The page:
Previously, researchers have found amino acids in space rocks that fell to Earth as meteorites, and tentative evidence for the compounds has been detected in interstellar space. Now, an amino acid called glycine has been definitively traced to an icy comet for the first time.It's fantastic to finally see the results of research that began in 1998 with the launching of NASA's Stardust mission. Read more about NASA's astrobiology efforts here. Read more about Elsila here.
"It's not necessarily surprising, but it's very satisfying to find it there because it hasn't been observed before," says Jamie Elsila of NASA's Goddard Space Flight Center, lead author of the new study. "It's been looked for [on comets] spectroscopically with telescopes but the content seems so low you can't see it that way."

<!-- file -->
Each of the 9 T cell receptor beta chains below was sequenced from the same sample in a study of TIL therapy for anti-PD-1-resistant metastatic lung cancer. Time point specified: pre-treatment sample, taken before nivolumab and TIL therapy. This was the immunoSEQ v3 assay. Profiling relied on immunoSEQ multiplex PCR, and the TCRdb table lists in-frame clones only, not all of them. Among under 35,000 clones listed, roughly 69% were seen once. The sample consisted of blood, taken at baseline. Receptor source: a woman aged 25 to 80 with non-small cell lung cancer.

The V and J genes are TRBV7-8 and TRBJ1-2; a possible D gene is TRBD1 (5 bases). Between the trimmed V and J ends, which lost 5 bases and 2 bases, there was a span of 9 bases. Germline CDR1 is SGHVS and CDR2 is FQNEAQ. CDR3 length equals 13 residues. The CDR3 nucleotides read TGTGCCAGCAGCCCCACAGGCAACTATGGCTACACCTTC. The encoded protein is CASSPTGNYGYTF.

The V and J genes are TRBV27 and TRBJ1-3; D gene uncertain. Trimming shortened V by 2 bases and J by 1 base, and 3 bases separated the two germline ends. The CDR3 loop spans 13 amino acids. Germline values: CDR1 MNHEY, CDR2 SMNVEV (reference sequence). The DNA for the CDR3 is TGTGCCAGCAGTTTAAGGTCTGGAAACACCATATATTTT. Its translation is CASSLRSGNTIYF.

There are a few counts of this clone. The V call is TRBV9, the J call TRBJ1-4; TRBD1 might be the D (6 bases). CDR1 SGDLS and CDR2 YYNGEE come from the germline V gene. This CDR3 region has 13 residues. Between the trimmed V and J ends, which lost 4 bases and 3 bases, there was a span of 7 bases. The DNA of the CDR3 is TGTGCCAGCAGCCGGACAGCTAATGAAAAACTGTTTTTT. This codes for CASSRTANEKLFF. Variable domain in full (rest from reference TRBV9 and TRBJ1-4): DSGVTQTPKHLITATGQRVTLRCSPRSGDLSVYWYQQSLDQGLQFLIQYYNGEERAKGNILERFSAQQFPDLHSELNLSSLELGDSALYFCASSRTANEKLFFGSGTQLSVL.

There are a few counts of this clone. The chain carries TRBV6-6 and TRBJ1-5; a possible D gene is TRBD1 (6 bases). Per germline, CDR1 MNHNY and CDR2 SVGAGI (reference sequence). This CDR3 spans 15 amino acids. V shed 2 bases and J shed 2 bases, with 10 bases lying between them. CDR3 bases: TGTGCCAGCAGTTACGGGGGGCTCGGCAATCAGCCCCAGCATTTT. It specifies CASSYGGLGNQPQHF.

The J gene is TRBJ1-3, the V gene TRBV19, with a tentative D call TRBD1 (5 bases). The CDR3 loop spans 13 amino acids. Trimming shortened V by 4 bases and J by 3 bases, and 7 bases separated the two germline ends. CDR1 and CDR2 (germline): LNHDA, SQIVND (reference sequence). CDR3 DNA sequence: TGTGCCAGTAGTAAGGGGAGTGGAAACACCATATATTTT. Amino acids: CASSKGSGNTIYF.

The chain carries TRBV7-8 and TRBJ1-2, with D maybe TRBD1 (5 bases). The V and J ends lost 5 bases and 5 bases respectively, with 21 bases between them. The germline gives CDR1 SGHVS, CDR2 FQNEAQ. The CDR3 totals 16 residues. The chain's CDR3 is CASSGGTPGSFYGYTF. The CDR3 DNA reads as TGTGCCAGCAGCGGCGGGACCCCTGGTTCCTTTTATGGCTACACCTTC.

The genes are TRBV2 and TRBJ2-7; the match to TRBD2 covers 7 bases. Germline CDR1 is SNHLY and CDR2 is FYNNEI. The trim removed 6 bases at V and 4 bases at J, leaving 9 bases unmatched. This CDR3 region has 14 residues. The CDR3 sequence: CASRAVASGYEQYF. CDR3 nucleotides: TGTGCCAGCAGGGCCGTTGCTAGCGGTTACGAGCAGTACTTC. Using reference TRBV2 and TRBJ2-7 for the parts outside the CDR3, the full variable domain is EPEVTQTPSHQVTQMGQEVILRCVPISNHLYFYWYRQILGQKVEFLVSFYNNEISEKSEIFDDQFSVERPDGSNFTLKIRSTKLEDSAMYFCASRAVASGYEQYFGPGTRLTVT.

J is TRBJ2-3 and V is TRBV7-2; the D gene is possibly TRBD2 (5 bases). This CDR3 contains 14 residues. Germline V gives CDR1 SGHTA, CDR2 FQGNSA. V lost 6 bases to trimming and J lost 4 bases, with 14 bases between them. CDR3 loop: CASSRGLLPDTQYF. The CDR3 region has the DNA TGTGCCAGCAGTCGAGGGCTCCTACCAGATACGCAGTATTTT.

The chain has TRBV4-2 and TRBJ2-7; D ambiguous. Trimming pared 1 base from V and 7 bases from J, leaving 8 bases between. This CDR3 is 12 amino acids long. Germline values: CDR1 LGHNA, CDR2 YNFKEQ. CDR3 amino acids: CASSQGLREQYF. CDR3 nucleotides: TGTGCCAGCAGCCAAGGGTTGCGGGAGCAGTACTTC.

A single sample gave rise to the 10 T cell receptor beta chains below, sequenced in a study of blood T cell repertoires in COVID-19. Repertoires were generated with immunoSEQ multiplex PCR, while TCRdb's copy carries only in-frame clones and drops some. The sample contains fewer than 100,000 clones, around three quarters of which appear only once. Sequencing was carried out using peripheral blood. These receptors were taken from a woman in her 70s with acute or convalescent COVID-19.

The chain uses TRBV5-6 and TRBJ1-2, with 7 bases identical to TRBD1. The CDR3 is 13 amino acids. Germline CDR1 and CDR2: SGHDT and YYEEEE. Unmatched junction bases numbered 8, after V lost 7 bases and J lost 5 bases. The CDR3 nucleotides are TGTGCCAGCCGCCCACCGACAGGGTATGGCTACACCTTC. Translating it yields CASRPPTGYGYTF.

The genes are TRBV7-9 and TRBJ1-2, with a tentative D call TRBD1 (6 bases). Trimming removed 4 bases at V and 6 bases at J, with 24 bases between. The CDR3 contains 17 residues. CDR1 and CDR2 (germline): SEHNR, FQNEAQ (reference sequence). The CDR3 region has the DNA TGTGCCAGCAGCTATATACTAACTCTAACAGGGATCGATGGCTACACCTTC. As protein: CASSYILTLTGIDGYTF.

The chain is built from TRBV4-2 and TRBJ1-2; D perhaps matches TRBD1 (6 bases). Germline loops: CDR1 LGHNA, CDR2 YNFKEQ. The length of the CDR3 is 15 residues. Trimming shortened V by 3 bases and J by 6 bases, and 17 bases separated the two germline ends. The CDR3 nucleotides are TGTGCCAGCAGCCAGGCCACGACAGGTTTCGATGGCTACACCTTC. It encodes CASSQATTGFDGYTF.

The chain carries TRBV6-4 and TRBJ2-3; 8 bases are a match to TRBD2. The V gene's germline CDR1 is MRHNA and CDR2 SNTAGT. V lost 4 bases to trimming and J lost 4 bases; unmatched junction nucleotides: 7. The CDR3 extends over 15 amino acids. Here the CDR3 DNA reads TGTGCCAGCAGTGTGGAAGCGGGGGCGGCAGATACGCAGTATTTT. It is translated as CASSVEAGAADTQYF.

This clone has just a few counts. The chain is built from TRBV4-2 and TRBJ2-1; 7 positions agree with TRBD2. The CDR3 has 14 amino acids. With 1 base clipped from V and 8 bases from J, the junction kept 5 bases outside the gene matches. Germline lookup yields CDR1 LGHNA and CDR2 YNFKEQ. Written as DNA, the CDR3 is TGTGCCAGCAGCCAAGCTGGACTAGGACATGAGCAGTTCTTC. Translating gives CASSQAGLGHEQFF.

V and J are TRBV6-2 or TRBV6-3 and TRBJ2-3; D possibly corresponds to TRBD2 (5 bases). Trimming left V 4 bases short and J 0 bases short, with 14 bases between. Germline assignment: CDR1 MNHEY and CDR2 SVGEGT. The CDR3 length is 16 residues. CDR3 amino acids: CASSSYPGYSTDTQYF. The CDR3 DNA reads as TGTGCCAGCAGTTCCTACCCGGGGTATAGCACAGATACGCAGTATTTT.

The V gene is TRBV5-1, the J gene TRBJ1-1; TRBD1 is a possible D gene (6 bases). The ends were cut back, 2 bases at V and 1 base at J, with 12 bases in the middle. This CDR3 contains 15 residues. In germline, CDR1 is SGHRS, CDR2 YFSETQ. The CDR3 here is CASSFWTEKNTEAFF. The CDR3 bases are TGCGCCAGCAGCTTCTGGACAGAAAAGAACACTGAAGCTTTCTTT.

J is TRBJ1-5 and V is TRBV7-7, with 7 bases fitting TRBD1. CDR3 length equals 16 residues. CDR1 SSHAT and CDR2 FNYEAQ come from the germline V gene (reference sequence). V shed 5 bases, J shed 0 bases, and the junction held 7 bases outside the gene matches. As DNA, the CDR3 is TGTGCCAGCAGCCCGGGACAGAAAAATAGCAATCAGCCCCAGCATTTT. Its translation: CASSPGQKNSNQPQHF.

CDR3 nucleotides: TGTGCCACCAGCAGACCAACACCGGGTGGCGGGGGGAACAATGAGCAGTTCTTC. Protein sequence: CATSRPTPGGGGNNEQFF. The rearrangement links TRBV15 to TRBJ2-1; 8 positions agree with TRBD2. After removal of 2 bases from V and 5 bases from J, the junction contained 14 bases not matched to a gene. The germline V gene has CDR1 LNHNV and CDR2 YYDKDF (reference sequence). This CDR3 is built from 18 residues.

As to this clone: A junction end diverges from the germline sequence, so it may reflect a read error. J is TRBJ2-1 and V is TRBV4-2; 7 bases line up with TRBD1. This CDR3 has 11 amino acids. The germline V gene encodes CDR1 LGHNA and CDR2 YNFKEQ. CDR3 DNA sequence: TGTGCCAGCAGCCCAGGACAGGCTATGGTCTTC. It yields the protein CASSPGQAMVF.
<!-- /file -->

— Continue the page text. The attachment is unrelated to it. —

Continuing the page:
Aug 18, 2009
in the stardust of a comet
Boosting theories that life on Earth was seeded from interstellar bodies, the amino acid glycine has been isolated in comet leavings.